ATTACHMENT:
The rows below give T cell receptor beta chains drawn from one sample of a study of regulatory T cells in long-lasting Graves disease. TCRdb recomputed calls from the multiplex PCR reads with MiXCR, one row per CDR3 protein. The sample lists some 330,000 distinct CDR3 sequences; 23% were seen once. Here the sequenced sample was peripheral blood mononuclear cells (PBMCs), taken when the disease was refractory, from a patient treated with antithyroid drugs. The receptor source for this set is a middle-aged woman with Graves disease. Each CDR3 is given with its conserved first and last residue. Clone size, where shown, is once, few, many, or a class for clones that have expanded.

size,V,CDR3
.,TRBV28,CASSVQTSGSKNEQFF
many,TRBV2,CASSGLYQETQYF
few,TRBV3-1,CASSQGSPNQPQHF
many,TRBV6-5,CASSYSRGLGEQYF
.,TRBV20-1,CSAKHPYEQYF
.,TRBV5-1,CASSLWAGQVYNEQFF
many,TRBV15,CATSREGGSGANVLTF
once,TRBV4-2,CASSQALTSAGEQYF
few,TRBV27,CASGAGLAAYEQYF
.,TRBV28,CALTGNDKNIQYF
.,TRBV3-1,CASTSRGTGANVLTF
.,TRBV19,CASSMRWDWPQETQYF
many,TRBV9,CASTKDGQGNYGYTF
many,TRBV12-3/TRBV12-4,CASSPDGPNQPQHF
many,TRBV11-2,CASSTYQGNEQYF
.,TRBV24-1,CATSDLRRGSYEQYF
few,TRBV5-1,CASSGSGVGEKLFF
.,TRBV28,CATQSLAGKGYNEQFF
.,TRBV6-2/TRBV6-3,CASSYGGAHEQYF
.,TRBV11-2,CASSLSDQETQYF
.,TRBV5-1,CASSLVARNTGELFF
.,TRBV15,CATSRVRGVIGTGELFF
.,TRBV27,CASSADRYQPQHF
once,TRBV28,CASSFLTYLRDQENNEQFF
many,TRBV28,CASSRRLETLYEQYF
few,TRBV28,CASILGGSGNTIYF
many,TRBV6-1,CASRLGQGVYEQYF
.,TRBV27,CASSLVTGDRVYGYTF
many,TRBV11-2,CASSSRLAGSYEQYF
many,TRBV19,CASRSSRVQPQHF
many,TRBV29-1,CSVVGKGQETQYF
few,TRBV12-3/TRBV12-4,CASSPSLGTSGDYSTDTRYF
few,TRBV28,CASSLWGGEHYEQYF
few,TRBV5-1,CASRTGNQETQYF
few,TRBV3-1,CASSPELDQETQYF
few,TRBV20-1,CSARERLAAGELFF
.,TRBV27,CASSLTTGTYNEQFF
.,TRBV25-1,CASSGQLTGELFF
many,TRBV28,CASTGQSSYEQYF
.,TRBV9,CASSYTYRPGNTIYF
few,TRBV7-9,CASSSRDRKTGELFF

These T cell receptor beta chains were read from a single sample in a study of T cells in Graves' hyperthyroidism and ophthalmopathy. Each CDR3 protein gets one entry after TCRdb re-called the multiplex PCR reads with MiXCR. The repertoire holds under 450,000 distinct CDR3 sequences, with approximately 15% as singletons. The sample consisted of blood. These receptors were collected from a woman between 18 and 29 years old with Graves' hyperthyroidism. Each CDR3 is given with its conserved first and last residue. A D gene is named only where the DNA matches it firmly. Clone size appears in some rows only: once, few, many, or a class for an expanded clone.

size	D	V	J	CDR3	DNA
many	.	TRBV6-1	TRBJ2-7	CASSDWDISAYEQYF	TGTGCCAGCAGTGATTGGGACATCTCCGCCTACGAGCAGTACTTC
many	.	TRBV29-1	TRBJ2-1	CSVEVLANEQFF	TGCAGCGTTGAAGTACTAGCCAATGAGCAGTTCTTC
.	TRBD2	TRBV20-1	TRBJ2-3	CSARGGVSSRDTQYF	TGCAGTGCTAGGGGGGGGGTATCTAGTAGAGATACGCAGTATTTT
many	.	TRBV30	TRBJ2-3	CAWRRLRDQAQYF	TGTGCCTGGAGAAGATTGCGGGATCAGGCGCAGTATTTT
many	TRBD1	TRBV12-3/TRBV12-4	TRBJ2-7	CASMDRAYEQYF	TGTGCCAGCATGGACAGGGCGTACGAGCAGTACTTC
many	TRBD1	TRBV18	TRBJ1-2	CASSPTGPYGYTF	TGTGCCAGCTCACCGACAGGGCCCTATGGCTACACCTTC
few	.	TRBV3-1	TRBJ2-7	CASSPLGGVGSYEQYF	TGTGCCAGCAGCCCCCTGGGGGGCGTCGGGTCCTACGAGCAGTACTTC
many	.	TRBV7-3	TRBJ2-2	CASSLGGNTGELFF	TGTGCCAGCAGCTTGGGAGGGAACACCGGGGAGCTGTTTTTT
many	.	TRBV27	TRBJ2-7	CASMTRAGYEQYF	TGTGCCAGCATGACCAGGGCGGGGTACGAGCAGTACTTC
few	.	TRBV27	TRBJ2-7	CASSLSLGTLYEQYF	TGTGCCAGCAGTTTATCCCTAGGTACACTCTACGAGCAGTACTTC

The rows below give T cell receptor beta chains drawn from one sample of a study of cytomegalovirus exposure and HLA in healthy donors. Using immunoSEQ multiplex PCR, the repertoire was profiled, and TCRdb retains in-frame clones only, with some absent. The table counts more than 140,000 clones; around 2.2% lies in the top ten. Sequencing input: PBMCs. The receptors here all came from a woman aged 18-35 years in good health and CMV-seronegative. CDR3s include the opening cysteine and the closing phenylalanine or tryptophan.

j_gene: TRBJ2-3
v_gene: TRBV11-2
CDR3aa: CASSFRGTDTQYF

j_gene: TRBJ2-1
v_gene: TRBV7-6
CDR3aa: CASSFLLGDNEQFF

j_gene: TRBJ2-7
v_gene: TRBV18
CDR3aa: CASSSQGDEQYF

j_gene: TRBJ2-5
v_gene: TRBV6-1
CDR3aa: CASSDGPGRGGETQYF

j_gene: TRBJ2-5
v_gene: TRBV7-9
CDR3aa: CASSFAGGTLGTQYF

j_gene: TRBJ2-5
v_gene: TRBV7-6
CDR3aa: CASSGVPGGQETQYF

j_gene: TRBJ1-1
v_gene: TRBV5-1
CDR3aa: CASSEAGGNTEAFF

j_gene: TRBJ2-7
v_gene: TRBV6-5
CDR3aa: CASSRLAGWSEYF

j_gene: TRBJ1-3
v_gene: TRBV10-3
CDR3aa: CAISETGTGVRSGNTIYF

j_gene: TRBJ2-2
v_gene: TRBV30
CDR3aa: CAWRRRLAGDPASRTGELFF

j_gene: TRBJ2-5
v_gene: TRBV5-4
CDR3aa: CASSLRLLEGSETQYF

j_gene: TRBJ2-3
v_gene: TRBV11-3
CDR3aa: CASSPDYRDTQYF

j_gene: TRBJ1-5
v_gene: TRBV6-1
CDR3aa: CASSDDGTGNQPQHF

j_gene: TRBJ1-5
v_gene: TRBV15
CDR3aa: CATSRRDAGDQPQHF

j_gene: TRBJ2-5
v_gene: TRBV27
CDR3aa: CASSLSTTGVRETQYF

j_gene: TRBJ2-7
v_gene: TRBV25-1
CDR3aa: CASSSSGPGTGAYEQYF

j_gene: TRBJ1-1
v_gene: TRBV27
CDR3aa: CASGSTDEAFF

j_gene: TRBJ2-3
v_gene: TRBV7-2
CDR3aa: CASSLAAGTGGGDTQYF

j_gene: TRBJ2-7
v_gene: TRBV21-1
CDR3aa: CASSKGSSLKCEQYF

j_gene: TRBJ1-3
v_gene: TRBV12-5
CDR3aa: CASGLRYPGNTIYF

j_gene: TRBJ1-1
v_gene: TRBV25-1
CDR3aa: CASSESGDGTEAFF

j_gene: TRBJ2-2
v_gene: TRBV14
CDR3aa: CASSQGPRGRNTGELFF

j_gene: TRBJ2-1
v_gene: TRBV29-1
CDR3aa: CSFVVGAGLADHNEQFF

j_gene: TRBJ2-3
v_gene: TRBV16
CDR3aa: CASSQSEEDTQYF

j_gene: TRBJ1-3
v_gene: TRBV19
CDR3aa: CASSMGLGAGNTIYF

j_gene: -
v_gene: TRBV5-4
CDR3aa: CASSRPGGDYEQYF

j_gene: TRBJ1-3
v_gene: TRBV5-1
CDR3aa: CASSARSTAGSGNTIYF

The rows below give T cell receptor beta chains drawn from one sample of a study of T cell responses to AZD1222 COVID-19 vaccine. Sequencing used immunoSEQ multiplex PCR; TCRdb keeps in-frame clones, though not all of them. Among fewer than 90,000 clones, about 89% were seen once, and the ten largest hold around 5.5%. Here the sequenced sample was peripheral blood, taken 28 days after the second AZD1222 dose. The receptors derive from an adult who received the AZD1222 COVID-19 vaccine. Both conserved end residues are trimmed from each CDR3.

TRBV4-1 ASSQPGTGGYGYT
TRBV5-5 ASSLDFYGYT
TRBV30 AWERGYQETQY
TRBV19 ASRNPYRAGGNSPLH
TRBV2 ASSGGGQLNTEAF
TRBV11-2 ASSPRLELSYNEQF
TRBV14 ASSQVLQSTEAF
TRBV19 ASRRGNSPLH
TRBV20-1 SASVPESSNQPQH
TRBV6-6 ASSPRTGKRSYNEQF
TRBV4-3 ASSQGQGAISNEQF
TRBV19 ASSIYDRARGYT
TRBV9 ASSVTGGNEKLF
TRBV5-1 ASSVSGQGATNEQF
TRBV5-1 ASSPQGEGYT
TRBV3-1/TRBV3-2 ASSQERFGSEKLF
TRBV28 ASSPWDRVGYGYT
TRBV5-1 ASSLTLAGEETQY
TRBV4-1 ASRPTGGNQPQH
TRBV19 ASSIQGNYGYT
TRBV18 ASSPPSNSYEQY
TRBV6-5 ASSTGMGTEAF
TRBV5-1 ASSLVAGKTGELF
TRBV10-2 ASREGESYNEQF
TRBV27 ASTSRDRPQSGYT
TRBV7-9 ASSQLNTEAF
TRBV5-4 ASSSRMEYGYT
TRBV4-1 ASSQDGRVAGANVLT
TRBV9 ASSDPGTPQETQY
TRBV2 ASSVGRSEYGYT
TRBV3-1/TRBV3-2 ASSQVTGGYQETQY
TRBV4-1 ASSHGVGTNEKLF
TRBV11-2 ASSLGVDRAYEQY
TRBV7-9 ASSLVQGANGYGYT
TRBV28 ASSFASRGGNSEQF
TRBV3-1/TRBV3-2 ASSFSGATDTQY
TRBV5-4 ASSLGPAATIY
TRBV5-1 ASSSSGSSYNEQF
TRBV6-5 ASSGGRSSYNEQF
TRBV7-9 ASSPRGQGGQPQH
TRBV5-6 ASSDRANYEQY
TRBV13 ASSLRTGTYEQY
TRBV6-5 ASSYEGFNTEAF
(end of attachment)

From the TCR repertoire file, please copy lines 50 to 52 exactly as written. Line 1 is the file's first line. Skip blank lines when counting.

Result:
many	TRBD1	TRBV12-3/TRBV12-4	TRBJ2-7	CASMDRAYEQYF	TGTGCCAGCATGGACAGGGCGTACGAGCAGTACTTC
many	TRBD1	TRBV18	TRBJ1-2	CASSPTGPYGYTF	TGTGCCAGCTCACCGACAGGGCCCTATGGCTACACCTTC
few	.	TRBV3-1	TRBJ2-7	CASSPLGGVGSYEQYF	TGTGCCAGCAGCCCCCTGGGGGGCGTCGGGTCCTACGAGCAGTACTTC